Flying one-way should reduce travel emissions

Social enterprise Charitable Travel wants to help travellers minimise their carbon footprint.

Sustainability is the buzzword in tourism and gastronomy but, in practice, it is not that easy to implement. For example, if flights in Europe are still much cheaper (and easier) than train journeys, it is difficult for travellers to let their climate conscience outweigh financial considerations.

In a bid to help people reduce their carbon emissions, Charitable Travel is offering packages which combine flying one way with train travel in the opposite direction, also helping travellers incorporate more slow travel into their breaks.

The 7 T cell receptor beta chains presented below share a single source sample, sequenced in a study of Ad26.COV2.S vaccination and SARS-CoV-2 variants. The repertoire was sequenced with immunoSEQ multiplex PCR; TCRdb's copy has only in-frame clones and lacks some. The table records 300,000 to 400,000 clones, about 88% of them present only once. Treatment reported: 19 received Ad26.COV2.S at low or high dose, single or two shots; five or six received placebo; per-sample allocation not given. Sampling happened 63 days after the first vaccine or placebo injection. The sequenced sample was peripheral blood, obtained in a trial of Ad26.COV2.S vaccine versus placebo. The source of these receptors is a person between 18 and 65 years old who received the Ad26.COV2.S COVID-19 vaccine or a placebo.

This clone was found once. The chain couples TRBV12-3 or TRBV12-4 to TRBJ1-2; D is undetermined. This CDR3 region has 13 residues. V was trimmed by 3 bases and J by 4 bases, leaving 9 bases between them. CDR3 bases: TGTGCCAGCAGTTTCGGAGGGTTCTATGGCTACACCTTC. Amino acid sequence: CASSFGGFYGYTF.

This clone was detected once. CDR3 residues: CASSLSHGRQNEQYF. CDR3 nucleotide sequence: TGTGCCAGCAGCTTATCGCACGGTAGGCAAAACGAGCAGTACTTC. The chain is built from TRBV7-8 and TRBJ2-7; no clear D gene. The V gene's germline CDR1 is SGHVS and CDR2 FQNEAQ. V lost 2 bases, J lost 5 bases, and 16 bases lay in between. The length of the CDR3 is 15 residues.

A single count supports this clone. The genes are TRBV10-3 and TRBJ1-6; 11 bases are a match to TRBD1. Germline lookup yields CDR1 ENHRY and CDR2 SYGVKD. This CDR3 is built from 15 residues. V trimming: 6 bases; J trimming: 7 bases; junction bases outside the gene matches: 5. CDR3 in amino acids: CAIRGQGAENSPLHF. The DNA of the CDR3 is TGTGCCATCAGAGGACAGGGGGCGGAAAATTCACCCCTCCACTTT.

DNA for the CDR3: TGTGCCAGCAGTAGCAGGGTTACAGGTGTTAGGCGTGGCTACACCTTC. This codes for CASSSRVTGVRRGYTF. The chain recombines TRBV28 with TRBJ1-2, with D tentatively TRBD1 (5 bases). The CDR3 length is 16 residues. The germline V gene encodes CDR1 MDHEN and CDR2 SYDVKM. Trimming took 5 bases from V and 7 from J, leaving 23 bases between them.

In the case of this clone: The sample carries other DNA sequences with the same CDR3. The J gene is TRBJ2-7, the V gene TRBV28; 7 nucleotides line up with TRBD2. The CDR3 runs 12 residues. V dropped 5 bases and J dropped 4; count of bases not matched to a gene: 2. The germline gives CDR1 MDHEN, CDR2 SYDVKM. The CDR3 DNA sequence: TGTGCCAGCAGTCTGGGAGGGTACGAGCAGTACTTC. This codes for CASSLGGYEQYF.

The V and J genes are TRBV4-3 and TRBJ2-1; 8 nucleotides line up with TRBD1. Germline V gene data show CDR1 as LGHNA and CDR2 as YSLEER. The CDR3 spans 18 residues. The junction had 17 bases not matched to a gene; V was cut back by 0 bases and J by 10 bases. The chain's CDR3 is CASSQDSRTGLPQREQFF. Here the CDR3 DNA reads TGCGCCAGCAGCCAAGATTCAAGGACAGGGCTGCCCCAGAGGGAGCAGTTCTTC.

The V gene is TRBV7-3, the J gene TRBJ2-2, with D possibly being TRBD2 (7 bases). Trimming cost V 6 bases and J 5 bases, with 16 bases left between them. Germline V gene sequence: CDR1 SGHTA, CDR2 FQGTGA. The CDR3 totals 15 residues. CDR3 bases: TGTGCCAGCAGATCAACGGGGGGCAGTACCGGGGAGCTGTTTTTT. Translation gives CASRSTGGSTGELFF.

“Flying is the single biggest contributor of CO2 emissions that any individual makes,” said Melissa Tilling, Founder and Chief Executive at Charitable Travel.

Popular European city breaks as a fly-one way option are achievable, with the price variation not differing too much, and the travelling duration still making a weekend trip viable while cutting travel emissions in half.

“Our top tip is to take the train outbound to ease into your break and opt to fly back for a quicker return,” added Tilling.

For example, a package for a long-weekend break in Cannes from London with three nights costs from £540 per person, including an outbound train journey from London St Pancras (9 hours, including one change), and a flight home to Heathrow (two hours). If travellers fly both ways it costs from £450 per person. Travelling to Venice for two nights from London will take 20 hours and three changes by train.

Charitable Travel was founded in 2020; the social enterprise donates five per cent of the holiday cost – usually charged to generate profit – to a charity of the customer’s choice via a partnership with JustGiving.

Robert Prazak
Robert Prazak
Editor Falstaff International